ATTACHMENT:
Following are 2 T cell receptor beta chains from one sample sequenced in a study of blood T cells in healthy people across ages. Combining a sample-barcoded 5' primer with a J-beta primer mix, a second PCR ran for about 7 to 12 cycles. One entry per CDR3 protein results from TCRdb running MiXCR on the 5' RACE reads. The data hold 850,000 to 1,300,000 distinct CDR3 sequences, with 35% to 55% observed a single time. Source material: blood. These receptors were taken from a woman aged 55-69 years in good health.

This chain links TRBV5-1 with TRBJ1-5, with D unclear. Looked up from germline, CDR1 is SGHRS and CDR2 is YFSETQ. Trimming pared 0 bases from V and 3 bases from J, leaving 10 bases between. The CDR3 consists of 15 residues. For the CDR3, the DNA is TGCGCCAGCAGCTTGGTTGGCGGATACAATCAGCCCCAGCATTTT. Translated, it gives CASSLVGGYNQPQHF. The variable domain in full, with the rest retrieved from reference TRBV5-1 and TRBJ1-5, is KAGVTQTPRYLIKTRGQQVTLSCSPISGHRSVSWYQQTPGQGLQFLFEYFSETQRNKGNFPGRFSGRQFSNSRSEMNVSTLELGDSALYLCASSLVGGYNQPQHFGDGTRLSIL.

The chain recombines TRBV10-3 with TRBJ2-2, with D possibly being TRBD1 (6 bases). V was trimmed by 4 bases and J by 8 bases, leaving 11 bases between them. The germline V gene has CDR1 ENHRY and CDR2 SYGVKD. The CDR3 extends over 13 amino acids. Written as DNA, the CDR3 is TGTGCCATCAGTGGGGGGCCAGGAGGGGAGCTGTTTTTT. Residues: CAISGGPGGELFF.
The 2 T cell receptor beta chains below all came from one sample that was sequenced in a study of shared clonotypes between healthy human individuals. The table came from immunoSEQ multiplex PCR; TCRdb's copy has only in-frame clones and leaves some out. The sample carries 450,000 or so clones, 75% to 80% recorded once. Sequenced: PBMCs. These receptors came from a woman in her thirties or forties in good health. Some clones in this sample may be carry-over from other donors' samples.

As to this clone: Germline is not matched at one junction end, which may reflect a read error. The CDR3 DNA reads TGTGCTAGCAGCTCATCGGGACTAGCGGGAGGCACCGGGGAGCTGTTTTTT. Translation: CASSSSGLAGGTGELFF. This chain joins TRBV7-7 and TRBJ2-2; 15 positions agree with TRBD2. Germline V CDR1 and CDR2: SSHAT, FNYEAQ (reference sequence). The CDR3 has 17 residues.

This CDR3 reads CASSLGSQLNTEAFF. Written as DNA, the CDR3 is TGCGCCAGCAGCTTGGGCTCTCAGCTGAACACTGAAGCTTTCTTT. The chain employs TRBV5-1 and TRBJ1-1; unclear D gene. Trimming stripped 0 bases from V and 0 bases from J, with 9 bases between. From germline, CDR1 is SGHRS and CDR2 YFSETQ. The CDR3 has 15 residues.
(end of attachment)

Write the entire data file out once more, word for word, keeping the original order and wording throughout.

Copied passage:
Following are 2 T cell receptor beta chains from one sample sequenced in a study of blood T cells in healthy people across ages. Combining a sample-barcoded 5' primer with a J-beta primer mix, a second PCR ran for about 7 to 12 cycles. One entry per CDR3 protein results from TCRdb running MiXCR on the 5' RACE reads. The data hold 850,000 to 1,300,000 distinct CDR3 sequences, with 35% to 55% observed a single time. Source material: blood. These receptors were taken from a woman aged 55-69 years in good health.

This chain links TRBV5-1 with TRBJ1-5, with D unclear. Looked up from germline, CDR1 is SGHRS and CDR2 is YFSETQ. Trimming pared 0 bases from V and 3 bases from J, leaving 10 bases between. The CDR3 consists of 15 residues. For the CDR3, the DNA is TGCGCCAGCAGCTTGGTTGGCGGATACAATCAGCCCCAGCATTTT. Translated, it gives CASSLVGGYNQPQHF. The variable domain in full, with the rest retrieved from reference TRBV5-1 and TRBJ1-5, is KAGVTQTPRYLIKTRGQQVTLSCSPISGHRSVSWYQQTPGQGLQFLFEYFSETQRNKGNFPGRFSGRQFSNSRSEMNVSTLELGDSALYLCASSLVGGYNQPQHFGDGTRLSIL.

The chain recombines TRBV10-3 with TRBJ2-2, with D possibly being TRBD1 (6 bases). V was trimmed by 4 bases and J by 8 bases, leaving 11 bases between them. The germline V gene has CDR1 ENHRY and CDR2 SYGVKD. The CDR3 extends over 13 amino acids. Written as DNA, the CDR3 is TGTGCCATCAGTGGGGGGCCAGGAGGGGAGCTGTTTTTT. Residues: CAISGGPGGELFF.
The 2 T cell receptor beta chains below all came from one sample that was sequenced in a study of shared clonotypes between healthy human individuals. The table came from immunoSEQ multiplex PCR; TCRdb's copy has only in-frame clones and leaves some out. The sample carries 450,000 or so clones, 75% to 80% recorded once. Sequenced: PBMCs. These receptors came from a woman in her thirties or forties in good health. Some clones in this sample may be carry-over from other donors' samples.

As to this clone: Germline is not matched at one junction end, which may reflect a read error. The CDR3 DNA reads TGTGCTAGCAGCTCATCGGGACTAGCGGGAGGCACCGGGGAGCTGTTTTTT. Translation: CASSSSGLAGGTGELFF. This chain joins TRBV7-7 and TRBJ2-2; 15 positions agree with TRBD2. Germline V CDR1 and CDR2: SSHAT, FNYEAQ (reference sequence). The CDR3 has 17 residues.

This CDR3 reads CASSLGSQLNTEAFF. Written as DNA, the CDR3 is TGCGCCAGCAGCTTGGGCTCTCAGCTGAACACTGAAGCTTTCTTT. The chain employs TRBV5-1 and TRBJ1-1; unclear D gene. Trimming stripped 0 bases from V and 0 bases from J, with 9 bases between. From germline, CDR1 is SGHRS and CDR2 YFSETQ. The CDR3 has 15 residues.